Energy: a Core Issue Now and Through to the 2012 Election.
Tending Business in North Dakota
A report Thursday from the Congressional Research Service (CRS) establishes that we have the largest endowment of combined technically recoverable natural gas, oil and coal on Earth right here in the United States. The report estimates that the U.S. has 163 billion barrels of recoverable oil. That’s is about 8 times more than President Obama admits.
Russia comes in second with recoverable fossil fuel reserves, followed by Saudi Arabia, China, Iran and Canada.
The CRS report is being made public at a time when oil and gas prices are skyrocketing and the Department of Interior is embroiled in a battle with oil companies over offshore drilling. Last week, Interior Secretary Ken Salazar and Michael Bromwich, Director of the Bureau of Ocean Energy Management, Regulation and Enforcement, appealed a court decision that ordered them to act on five pending drilling permits.
President Obama’s press conference Friday naturally dealt with energy. The CRS Report was not mentioned. Instead Obama intentionally misled (lied) the American people. Here, in part, is what he said:
All these actions can increase domestic oil production in the short and medium term. But let’s be clear: It is not a long-term solution. Even if we started drilling new wells tomorrow, that oil isn’t coming on-line overnight. And even if we tap every single reserve available to us, we can’t escape the fact that we only control 2 percent of the world’s oil, but we consume over a quarter of the world’s oil.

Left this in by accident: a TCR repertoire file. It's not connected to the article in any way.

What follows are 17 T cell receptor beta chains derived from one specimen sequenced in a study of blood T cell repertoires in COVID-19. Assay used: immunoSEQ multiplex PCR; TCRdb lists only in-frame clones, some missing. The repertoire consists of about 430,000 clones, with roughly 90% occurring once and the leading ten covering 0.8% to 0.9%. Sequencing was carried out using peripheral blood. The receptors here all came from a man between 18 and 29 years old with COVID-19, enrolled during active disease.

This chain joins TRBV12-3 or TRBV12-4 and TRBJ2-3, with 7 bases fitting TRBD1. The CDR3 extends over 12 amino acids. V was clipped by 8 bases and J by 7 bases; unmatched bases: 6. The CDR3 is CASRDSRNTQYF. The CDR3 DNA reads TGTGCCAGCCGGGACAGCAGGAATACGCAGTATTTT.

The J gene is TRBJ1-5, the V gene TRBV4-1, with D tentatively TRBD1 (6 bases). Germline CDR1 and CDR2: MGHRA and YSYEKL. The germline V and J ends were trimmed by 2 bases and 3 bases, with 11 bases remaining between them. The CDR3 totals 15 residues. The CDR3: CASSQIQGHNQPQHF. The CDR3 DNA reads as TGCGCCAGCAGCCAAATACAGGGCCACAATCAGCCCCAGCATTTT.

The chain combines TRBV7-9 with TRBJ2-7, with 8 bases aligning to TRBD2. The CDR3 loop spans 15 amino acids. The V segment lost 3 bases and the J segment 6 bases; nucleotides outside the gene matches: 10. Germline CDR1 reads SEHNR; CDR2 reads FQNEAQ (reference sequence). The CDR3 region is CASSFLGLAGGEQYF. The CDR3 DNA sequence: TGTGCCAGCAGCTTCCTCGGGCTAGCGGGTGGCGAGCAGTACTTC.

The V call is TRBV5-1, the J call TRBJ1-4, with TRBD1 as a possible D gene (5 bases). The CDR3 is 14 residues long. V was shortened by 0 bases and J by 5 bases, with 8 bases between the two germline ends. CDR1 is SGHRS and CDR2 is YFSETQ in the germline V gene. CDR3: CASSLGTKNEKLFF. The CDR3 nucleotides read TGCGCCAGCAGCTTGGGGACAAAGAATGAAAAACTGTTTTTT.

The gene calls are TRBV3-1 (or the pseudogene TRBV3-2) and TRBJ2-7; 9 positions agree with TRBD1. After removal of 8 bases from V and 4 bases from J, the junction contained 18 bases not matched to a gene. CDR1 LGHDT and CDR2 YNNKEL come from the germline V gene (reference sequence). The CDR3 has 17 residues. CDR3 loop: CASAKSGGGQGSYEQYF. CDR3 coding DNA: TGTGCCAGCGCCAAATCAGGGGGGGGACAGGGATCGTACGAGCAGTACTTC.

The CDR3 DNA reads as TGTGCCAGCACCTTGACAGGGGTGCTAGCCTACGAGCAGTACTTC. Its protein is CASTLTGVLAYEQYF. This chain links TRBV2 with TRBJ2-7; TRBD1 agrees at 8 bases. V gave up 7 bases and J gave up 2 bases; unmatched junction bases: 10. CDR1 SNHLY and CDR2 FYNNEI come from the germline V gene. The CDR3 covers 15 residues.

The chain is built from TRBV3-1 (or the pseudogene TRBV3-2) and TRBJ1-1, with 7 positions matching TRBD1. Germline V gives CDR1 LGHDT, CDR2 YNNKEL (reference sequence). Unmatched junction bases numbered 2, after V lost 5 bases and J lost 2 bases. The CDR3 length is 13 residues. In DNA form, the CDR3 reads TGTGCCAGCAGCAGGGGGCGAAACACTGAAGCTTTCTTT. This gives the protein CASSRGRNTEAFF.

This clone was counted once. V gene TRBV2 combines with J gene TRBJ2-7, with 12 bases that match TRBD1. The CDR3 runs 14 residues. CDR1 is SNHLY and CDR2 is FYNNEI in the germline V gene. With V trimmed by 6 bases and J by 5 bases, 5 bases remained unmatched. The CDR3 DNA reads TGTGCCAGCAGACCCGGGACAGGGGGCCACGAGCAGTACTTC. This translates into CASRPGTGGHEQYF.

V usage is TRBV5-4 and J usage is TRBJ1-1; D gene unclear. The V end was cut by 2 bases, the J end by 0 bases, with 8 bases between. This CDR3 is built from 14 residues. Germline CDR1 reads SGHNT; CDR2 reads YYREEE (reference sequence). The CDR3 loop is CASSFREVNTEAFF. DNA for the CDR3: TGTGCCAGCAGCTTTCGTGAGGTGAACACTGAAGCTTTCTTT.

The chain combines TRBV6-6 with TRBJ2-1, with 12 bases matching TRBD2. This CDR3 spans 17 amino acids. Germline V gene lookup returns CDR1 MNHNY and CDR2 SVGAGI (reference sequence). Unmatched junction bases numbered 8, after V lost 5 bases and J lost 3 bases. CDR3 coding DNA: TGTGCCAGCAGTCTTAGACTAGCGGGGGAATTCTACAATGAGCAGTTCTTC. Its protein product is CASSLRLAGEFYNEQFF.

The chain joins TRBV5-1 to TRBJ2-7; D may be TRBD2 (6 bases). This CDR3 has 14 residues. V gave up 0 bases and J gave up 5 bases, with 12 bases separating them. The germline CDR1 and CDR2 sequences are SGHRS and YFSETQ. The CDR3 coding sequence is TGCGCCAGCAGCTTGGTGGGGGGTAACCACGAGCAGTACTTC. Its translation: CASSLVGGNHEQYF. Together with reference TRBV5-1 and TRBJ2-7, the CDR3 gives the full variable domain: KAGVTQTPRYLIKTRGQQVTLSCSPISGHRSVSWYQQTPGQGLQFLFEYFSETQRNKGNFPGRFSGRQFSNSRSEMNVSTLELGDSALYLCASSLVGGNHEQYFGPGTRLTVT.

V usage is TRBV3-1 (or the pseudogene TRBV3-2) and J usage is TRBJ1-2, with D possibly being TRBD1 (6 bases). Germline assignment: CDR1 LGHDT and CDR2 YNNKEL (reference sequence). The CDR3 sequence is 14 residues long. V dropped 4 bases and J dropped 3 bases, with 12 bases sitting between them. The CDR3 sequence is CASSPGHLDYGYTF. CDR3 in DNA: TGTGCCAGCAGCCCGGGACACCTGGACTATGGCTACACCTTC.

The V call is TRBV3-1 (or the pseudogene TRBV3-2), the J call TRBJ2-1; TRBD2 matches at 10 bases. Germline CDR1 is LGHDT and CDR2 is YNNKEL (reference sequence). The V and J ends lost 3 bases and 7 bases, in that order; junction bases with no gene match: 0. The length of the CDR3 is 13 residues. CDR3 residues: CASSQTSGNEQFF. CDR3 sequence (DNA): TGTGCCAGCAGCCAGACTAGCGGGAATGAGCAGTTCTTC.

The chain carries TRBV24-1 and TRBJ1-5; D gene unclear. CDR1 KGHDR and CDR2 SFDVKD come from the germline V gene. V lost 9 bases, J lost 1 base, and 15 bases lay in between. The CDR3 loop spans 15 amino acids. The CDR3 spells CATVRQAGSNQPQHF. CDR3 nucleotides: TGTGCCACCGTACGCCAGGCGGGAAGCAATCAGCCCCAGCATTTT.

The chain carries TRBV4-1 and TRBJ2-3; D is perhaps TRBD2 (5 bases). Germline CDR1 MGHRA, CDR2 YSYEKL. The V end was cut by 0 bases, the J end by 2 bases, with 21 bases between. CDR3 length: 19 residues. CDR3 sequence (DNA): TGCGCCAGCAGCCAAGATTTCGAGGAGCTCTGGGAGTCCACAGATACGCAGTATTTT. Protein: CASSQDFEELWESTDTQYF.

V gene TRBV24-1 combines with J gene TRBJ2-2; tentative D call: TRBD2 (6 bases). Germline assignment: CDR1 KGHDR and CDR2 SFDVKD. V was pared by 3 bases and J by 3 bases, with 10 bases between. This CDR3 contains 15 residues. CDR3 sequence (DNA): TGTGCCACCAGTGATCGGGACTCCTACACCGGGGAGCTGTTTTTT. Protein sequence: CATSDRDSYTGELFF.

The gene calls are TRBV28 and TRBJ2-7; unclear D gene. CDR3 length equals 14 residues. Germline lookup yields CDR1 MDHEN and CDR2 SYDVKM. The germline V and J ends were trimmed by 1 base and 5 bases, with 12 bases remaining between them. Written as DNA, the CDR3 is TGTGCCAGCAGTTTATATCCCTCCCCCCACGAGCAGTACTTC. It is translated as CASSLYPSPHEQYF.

“Proven reserves” is a widely used term that never informs and always misleads. In countries like Saudi Arabia “proven reserves” is whatever the government ministry says they are. But in the United States, “proven reserves” is a “term of art,” defined by the Securities and Exchange Commission. Find the U.S. definition of “proven reserves:” in this a 2010 CRS report:
Proved reserves. The quantities of hydrocarbons estimated with reasonable certainty to be commercially recoverable from known accumulations under current economic conditions, operating methods, and government regulations. Current economic conditions include prices and costs prevailing at the time of the estimate. Estimates of proved reserves do not include reserves appreciation.
We must learn to always use the legal term, “technically recoverable oil” as was reported Thursday. Remember the number is 163 barrels. In addition, we have 1,162.7 trillion cubic feet of undiscovered technically recoverable natural gas and 261 billion short tons of technically recoverable coal. (This should be plenty of comfort for you Prius fans.) We indeed have a magnificent “Energy Endowment.” It fits right with “life, Liberty and the Pursuit of happiness.”